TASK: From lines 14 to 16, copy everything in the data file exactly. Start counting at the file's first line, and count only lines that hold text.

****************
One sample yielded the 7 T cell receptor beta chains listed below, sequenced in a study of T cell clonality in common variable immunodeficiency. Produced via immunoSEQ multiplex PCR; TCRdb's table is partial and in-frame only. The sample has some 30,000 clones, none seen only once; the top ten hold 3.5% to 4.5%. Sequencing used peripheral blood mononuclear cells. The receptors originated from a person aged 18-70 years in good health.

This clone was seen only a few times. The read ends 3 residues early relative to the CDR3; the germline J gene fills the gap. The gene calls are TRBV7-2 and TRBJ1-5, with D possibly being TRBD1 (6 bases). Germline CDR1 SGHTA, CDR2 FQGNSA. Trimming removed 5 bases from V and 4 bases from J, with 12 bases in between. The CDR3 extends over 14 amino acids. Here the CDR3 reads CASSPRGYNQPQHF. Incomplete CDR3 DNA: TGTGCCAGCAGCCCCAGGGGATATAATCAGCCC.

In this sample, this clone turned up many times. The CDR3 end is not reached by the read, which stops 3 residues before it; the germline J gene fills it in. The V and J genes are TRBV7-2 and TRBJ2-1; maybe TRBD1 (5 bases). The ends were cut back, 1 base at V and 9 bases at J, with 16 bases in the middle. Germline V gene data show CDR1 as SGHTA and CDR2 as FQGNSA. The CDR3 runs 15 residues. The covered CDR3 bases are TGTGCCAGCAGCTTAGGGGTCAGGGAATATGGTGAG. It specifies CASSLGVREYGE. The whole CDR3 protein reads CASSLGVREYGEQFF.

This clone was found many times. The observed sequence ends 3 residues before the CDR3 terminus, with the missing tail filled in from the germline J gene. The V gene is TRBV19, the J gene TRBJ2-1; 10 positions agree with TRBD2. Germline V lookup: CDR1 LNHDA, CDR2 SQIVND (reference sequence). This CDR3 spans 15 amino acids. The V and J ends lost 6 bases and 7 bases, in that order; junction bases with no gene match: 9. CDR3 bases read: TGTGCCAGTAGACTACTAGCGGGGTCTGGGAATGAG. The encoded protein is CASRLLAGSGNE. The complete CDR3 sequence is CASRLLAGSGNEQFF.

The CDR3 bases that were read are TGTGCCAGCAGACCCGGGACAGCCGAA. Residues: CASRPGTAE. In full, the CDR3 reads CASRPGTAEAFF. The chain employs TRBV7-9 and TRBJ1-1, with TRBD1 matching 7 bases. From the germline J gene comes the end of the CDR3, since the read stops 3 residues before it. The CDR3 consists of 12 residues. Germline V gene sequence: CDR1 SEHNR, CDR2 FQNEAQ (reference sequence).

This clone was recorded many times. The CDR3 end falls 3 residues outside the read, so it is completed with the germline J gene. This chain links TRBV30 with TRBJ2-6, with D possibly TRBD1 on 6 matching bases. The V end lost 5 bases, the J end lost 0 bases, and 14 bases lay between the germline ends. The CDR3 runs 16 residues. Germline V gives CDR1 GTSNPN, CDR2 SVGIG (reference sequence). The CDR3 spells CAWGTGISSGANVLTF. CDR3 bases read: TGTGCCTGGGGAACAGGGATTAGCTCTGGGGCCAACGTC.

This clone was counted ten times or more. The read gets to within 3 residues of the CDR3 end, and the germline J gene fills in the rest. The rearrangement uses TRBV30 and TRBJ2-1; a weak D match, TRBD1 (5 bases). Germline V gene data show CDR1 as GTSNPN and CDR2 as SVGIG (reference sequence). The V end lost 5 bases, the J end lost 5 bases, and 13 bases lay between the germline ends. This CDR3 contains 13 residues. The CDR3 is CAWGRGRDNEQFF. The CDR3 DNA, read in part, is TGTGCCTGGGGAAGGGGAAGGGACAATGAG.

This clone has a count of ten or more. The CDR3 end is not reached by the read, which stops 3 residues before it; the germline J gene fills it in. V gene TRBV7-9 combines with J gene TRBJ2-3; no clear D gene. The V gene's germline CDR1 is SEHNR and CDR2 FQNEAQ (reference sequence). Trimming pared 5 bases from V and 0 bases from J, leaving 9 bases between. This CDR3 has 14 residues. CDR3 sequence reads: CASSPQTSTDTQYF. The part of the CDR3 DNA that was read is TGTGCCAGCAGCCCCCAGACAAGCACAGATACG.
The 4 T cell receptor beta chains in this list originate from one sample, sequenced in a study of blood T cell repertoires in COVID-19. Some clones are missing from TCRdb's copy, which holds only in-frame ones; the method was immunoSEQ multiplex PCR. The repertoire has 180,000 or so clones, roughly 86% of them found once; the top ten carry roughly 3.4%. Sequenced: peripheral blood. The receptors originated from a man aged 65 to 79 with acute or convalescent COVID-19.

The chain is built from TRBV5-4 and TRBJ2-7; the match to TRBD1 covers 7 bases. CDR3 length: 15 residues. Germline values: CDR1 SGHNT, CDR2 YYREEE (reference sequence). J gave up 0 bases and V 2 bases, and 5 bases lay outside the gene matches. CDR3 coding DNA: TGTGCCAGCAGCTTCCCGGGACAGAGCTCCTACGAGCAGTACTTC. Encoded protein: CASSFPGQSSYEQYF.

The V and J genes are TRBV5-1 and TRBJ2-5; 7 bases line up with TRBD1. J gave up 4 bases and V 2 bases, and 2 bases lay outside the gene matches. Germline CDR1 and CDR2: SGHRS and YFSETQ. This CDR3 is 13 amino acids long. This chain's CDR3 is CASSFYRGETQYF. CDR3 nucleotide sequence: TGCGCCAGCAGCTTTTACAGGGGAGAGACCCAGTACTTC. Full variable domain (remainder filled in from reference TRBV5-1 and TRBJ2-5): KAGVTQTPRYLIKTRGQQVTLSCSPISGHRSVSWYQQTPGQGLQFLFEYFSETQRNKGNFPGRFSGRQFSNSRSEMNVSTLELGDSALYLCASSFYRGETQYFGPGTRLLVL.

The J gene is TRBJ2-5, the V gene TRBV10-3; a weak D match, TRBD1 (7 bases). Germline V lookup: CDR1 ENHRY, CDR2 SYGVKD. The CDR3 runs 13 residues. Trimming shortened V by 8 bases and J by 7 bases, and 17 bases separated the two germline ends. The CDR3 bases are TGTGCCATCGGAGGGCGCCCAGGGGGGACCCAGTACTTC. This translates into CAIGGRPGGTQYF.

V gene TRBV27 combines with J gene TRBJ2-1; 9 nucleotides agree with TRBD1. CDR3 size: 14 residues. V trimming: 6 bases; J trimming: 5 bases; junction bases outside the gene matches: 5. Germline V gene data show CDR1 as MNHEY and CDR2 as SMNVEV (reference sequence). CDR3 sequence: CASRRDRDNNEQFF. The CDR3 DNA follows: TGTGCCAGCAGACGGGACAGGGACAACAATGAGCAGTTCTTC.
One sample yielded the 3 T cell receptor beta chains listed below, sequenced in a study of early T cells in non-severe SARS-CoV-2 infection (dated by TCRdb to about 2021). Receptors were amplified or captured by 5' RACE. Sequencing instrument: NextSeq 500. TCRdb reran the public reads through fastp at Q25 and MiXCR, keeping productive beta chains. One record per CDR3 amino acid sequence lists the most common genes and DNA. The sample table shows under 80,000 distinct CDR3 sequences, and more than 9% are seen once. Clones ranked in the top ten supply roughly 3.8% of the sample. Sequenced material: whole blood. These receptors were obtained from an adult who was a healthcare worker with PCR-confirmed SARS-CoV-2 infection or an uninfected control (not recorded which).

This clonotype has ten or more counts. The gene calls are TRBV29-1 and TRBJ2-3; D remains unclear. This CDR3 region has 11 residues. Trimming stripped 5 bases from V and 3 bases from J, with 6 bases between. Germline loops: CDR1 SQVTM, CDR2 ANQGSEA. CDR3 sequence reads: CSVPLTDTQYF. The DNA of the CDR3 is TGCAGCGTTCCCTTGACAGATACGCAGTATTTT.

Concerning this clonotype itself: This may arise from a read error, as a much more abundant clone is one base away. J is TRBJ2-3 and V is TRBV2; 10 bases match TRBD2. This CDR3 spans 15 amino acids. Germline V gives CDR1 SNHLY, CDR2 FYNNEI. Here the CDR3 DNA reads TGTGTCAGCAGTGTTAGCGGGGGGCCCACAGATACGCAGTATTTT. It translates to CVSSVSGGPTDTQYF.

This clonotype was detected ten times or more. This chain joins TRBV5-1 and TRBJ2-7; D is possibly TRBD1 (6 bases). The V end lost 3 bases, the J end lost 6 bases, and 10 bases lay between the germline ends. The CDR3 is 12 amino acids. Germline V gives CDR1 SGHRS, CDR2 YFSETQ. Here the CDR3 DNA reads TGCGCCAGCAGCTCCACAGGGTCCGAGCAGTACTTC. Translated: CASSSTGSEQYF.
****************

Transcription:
One sample yielded the 3 T cell receptor beta chains listed below, sequenced in a study of early T cells in non-severe SARS-CoV-2 infection (dated by TCRdb to about 2021). Receptors were amplified or captured by 5' RACE. Sequencing instrument: NextSeq 500. TCRdb reran the public reads through fastp at Q25 and MiXCR, keeping productive beta chains. One record per CDR3 amino acid sequence lists the most common genes and DNA. The sample table shows under 80,000 distinct CDR3 sequences, and more than 9% are seen once. Clones ranked in the top ten supply roughly 3.8% of the sample. Sequenced material: whole blood. These receptors were obtained from an adult who was a healthcare worker with PCR-confirmed SARS-CoV-2 infection or an uninfected control (not recorded which).

This clonotype has ten or more counts. The gene calls are TRBV29-1 and TRBJ2-3; D remains unclear. This CDR3 region has 11 residues. Trimming stripped 5 bases from V and 3 bases from J, with 6 bases between. Germline loops: CDR1 SQVTM, CDR2 ANQGSEA. CDR3 sequence reads: CSVPLTDTQYF. The DNA of the CDR3 is TGCAGCGTTCCCTTGACAGATACGCAGTATTTT.

Concerning this clonotype itself: This may arise from a read error, as a much more abundant clone is one base away. J is TRBJ2-3 and V is TRBV2; 10 bases match TRBD2. This CDR3 spans 15 amino acids. Germline V gives CDR1 SNHLY, CDR2 FYNNEI. Here the CDR3 DNA reads TGTGTCAGCAGTGTTAGCGGGGGGCCCACAGATACGCAGTATTTT. It translates to CVSSVSGGPTDTQYF.